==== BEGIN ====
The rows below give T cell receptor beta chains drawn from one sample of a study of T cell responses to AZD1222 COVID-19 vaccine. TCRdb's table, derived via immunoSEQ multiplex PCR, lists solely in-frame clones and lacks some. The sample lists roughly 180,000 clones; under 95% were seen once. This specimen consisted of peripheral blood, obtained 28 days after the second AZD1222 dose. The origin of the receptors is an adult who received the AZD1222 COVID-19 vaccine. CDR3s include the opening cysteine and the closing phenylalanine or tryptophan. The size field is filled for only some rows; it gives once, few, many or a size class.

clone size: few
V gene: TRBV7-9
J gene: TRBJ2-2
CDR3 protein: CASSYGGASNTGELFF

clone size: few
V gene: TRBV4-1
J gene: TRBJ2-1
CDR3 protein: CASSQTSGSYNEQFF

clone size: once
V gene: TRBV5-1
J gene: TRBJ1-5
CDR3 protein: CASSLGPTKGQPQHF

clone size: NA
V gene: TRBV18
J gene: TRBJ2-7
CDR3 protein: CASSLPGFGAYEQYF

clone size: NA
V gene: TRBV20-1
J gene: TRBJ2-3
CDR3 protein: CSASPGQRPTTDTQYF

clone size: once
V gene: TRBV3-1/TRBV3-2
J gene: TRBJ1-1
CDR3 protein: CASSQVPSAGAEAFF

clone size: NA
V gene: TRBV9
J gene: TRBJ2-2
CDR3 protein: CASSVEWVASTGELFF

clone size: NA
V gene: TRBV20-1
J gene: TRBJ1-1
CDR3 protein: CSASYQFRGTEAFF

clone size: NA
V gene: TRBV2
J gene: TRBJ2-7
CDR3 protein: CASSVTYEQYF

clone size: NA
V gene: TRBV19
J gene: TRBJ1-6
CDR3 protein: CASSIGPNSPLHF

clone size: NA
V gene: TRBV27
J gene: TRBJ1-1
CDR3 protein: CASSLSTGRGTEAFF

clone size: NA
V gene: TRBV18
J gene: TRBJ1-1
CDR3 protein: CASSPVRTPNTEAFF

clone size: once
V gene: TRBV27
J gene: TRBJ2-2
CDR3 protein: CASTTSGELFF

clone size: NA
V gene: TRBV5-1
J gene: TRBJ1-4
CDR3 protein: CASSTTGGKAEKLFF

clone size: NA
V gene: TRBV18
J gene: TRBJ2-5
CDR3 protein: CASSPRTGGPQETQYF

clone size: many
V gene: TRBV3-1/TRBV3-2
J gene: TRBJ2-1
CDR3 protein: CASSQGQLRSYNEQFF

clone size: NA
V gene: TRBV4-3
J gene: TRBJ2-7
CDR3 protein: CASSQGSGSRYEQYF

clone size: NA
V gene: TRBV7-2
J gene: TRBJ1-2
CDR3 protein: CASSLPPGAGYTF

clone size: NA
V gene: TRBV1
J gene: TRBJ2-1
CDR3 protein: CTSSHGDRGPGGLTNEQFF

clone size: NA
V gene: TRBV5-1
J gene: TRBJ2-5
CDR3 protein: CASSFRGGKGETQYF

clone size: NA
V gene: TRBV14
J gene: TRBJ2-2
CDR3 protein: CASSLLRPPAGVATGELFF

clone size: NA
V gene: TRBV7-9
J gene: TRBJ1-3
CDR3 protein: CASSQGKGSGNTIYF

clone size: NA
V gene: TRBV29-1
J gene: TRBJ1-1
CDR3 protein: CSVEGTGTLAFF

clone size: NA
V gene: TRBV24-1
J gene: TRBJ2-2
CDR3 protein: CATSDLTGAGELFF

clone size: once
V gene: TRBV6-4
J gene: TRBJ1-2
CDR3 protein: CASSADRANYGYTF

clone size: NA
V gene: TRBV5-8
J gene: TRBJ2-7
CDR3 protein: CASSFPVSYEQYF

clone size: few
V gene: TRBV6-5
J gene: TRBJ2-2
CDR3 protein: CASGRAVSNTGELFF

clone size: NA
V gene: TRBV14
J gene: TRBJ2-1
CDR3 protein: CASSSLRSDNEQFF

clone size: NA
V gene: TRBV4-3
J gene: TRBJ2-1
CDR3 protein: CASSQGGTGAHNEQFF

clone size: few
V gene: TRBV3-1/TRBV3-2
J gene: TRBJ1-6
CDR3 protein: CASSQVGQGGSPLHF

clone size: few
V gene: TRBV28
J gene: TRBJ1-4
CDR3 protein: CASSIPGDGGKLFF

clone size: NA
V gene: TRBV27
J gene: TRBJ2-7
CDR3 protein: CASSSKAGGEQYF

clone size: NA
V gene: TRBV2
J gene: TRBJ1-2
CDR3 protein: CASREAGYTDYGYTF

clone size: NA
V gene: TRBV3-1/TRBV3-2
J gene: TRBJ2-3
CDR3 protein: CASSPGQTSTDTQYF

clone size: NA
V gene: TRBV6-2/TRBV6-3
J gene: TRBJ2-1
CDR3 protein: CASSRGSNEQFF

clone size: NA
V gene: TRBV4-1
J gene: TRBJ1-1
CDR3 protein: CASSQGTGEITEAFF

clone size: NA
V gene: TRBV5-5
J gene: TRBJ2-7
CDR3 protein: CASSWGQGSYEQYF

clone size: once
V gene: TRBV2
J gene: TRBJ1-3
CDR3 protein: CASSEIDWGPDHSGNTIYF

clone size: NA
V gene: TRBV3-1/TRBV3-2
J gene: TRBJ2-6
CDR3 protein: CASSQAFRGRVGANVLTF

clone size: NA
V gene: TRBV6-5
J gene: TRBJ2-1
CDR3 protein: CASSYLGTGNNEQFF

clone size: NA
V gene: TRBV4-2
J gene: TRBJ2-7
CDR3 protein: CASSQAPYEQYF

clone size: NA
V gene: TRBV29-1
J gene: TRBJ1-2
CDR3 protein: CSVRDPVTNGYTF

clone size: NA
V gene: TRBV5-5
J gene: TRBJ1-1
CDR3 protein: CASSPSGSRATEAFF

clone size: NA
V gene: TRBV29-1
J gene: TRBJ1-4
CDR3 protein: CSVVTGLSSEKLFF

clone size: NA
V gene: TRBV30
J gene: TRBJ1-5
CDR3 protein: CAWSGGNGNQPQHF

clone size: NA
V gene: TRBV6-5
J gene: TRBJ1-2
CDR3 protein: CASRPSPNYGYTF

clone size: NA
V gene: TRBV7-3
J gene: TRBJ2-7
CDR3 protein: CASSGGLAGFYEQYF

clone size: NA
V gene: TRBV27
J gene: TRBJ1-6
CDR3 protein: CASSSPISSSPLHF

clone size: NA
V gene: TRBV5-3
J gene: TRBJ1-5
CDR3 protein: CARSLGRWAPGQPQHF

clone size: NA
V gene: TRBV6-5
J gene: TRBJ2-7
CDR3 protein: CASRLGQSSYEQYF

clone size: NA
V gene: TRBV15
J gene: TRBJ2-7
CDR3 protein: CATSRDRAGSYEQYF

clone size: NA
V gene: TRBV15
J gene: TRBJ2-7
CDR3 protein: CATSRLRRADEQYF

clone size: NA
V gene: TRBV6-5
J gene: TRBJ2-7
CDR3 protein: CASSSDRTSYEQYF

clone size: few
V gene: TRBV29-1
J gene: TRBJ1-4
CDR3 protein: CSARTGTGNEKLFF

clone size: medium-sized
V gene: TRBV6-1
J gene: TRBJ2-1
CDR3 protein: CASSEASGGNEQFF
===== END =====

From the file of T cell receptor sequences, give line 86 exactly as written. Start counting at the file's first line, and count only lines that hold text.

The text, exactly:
clone size: NA